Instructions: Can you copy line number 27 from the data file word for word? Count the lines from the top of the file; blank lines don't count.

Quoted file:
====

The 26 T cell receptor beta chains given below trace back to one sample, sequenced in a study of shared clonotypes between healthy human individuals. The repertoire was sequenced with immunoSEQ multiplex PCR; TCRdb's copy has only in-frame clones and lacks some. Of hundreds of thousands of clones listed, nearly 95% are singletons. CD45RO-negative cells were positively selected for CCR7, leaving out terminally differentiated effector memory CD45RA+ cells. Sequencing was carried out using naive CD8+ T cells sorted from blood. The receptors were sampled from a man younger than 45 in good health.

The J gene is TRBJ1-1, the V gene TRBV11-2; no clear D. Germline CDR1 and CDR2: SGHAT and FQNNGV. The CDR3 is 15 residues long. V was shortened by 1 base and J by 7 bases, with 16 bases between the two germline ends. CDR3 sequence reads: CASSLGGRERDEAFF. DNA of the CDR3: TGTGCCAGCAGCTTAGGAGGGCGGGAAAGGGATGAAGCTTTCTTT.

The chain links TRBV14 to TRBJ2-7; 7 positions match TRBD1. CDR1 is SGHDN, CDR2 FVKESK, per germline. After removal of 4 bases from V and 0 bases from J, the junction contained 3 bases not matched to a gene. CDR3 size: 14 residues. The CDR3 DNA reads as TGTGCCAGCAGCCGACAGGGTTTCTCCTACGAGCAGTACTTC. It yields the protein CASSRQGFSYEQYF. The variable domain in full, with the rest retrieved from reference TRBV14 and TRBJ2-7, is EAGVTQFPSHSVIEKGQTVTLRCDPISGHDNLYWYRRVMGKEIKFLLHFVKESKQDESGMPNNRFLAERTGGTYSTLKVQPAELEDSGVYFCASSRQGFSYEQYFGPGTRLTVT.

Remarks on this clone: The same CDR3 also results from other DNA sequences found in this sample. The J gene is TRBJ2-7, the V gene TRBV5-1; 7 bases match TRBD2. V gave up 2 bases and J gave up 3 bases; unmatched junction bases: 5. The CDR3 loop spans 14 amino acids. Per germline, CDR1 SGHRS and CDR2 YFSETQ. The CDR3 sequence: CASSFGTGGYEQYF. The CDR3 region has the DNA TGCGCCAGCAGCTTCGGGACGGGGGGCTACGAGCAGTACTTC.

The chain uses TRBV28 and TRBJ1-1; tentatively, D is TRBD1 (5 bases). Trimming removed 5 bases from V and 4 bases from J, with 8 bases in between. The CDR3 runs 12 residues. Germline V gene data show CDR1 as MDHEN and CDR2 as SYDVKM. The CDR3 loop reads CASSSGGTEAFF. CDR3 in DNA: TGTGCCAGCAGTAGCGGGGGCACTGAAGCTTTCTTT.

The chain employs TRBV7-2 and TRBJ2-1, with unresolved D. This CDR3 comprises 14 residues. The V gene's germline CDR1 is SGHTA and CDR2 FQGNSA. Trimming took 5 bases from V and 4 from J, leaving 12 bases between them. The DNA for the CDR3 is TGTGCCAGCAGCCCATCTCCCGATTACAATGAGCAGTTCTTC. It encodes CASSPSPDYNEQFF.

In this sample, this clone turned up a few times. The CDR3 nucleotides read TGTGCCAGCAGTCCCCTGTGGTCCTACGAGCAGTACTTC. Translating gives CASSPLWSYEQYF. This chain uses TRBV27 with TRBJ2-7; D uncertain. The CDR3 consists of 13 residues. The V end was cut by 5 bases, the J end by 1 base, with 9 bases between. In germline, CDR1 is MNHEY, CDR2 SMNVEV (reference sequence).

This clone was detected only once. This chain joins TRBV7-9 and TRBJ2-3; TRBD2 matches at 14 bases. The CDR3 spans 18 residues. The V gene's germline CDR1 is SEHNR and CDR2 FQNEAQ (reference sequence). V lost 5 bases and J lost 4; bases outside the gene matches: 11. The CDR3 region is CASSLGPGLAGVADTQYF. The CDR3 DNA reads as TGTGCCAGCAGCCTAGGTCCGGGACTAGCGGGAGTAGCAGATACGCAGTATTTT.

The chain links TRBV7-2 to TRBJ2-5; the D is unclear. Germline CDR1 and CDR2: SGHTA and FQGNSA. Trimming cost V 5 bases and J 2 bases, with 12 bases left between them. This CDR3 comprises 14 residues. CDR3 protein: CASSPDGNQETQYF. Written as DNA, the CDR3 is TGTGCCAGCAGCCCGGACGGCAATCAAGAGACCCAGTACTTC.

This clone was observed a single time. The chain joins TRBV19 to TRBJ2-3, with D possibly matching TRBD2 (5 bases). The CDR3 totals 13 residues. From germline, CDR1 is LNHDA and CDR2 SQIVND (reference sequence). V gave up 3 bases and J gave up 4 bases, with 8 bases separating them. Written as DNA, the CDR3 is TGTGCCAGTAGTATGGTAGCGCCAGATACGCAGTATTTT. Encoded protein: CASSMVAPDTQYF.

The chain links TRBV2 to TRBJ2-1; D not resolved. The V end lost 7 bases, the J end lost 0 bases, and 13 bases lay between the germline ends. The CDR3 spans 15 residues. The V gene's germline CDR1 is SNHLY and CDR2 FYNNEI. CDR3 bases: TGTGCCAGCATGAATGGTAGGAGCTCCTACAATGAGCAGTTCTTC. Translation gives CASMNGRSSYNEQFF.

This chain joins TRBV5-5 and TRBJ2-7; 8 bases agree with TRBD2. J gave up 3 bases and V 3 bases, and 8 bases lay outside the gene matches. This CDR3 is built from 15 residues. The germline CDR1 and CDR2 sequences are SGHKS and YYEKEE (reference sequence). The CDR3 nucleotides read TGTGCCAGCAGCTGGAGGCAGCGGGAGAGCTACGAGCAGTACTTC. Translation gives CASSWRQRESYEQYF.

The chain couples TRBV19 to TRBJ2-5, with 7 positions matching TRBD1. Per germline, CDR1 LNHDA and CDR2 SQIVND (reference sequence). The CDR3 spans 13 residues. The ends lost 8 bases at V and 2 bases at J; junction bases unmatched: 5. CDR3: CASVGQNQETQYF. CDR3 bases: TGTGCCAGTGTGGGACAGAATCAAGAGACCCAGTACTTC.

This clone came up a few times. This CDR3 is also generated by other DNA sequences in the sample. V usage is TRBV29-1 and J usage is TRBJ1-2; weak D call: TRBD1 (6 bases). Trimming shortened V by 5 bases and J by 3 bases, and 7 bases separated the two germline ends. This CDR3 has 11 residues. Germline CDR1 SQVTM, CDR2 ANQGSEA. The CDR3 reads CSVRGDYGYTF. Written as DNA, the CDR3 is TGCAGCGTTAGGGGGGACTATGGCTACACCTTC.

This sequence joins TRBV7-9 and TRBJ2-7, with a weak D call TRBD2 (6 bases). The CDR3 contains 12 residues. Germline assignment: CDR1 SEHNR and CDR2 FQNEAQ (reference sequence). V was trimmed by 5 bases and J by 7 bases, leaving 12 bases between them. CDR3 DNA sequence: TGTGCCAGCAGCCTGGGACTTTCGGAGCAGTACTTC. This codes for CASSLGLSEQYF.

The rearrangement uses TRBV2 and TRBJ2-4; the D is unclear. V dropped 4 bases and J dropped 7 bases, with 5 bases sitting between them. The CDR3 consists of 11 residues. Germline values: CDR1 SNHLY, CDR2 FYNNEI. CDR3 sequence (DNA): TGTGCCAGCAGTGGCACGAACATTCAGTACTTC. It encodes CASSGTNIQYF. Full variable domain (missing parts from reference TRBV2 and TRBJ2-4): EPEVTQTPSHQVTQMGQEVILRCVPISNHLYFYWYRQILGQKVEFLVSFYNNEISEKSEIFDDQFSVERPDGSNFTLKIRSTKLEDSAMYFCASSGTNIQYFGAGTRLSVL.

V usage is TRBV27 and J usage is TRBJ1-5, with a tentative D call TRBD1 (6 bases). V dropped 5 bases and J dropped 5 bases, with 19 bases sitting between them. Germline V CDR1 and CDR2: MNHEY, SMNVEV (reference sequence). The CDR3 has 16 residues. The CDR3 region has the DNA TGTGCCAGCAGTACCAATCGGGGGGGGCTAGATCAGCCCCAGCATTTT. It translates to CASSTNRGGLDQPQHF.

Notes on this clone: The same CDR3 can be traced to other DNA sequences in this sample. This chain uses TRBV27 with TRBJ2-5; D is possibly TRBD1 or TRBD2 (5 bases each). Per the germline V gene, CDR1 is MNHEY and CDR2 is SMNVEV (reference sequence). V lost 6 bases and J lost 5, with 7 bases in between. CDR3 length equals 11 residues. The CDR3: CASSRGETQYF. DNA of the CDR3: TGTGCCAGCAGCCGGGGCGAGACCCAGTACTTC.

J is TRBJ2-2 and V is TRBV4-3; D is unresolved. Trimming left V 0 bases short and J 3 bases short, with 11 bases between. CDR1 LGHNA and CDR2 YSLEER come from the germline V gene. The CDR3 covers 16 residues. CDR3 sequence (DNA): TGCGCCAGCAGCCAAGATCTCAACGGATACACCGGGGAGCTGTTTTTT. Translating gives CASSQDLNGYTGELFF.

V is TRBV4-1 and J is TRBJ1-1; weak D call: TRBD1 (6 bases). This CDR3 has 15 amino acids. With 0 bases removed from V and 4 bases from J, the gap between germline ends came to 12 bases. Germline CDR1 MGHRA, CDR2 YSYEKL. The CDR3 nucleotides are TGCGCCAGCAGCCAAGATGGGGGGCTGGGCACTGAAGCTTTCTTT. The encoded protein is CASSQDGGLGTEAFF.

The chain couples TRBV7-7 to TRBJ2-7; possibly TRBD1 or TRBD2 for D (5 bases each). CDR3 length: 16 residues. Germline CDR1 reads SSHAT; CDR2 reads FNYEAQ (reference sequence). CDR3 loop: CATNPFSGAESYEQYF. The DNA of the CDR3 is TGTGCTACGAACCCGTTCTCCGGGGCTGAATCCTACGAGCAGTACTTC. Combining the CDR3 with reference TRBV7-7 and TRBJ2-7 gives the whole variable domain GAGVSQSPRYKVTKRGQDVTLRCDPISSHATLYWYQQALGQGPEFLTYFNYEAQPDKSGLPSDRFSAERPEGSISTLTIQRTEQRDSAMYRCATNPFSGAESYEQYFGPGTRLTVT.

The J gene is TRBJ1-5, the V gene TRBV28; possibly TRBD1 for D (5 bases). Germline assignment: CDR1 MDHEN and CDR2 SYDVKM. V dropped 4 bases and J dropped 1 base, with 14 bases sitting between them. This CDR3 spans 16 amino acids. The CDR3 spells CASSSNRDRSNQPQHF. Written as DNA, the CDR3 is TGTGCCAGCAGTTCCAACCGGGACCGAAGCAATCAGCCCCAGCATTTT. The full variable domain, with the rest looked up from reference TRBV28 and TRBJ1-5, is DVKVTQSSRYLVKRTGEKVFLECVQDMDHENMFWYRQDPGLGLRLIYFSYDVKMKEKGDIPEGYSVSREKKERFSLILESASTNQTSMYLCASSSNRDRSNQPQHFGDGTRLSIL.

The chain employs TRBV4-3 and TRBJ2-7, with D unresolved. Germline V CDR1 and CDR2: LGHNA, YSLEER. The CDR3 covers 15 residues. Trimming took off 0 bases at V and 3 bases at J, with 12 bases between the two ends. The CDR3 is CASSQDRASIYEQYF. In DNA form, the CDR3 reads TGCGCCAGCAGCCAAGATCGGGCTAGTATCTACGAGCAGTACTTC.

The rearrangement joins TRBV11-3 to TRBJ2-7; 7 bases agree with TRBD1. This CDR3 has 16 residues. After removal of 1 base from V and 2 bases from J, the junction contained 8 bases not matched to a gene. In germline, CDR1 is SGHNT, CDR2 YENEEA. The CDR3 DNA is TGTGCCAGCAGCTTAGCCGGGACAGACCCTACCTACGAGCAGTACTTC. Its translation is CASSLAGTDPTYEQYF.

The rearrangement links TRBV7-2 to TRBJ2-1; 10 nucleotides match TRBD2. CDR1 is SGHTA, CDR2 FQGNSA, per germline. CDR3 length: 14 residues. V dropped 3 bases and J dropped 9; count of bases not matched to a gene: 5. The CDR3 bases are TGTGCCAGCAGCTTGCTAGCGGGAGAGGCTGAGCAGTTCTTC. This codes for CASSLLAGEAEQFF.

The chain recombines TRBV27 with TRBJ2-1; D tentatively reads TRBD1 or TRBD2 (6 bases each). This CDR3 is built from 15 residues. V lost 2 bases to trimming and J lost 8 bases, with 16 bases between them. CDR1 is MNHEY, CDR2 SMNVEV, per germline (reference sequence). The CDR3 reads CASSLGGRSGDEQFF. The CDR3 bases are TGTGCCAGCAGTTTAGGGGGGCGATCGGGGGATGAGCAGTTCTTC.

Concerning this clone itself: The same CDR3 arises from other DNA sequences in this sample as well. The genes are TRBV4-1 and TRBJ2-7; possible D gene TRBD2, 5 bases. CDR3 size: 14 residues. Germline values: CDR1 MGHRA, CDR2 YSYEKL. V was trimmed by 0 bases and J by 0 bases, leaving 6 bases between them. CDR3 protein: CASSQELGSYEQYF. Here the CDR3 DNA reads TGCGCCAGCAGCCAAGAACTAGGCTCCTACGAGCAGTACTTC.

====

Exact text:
Concerning this clone itself: The same CDR3 arises from other DNA sequences in this sample as well. The genes are TRBV4-1 and TRBJ2-7; possible D gene TRBD2, 5 bases. CDR3 size: 14 residues. Germline values: CDR1 MGHRA, CDR2 YSYEKL. V was trimmed by 0 bases and J by 0 bases, leaving 6 bases between them. CDR3 protein: CASSQELGSYEQYF. Here the CDR3 DNA reads TGCGCCAGCAGCCAAGAACTAGGCTCCTACGAGCAGTACTTC.